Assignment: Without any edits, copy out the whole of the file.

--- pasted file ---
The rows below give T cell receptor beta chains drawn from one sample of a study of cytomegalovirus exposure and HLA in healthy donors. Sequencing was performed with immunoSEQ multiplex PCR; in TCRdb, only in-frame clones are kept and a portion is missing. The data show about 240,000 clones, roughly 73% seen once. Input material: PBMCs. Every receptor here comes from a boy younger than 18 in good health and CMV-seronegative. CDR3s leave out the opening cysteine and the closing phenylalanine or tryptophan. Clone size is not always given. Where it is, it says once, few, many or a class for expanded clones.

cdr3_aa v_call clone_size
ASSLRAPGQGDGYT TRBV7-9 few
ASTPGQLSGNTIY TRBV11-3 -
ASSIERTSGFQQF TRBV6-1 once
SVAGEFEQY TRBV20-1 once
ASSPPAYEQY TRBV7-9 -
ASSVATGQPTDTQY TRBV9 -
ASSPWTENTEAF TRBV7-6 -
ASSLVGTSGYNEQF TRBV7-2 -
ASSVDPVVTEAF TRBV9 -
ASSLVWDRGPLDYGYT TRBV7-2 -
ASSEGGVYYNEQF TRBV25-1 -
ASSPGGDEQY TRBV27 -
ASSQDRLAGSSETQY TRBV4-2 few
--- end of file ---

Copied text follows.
The rows below give T cell receptor beta chains drawn from one sample of a study of cytomegalovirus exposure and HLA in healthy donors. Sequencing was performed with immunoSEQ multiplex PCR; in TCRdb, only in-frame clones are kept and a portion is missing. The data show about 240,000 clones, roughly 73% seen once. Input material: PBMCs. Every receptor here comes from a boy younger than 18 in good health and CMV-seronegative. CDR3s leave out the opening cysteine and the closing phenylalanine or tryptophan. Clone size is not always given. Where it is, it says once, few, many or a class for expanded clones.

cdr3_aa v_call clone_size
ASSLRAPGQGDGYT TRBV7-9 few
ASTPGQLSGNTIY TRBV11-3 -
ASSIERTSGFQQF TRBV6-1 once
SVAGEFEQY TRBV20-1 once
ASSPPAYEQY TRBV7-9 -
ASSVATGQPTDTQY TRBV9 -
ASSPWTENTEAF TRBV7-6 -
ASSLVGTSGYNEQF TRBV7-2 -
ASSVDPVVTEAF TRBV9 -
ASSLVWDRGPLDYGYT TRBV7-2 -
ASSEGGVYYNEQF TRBV25-1 -
ASSPGGDEQY TRBV27 -
ASSQDRLAGSSETQY TRBV4-2 few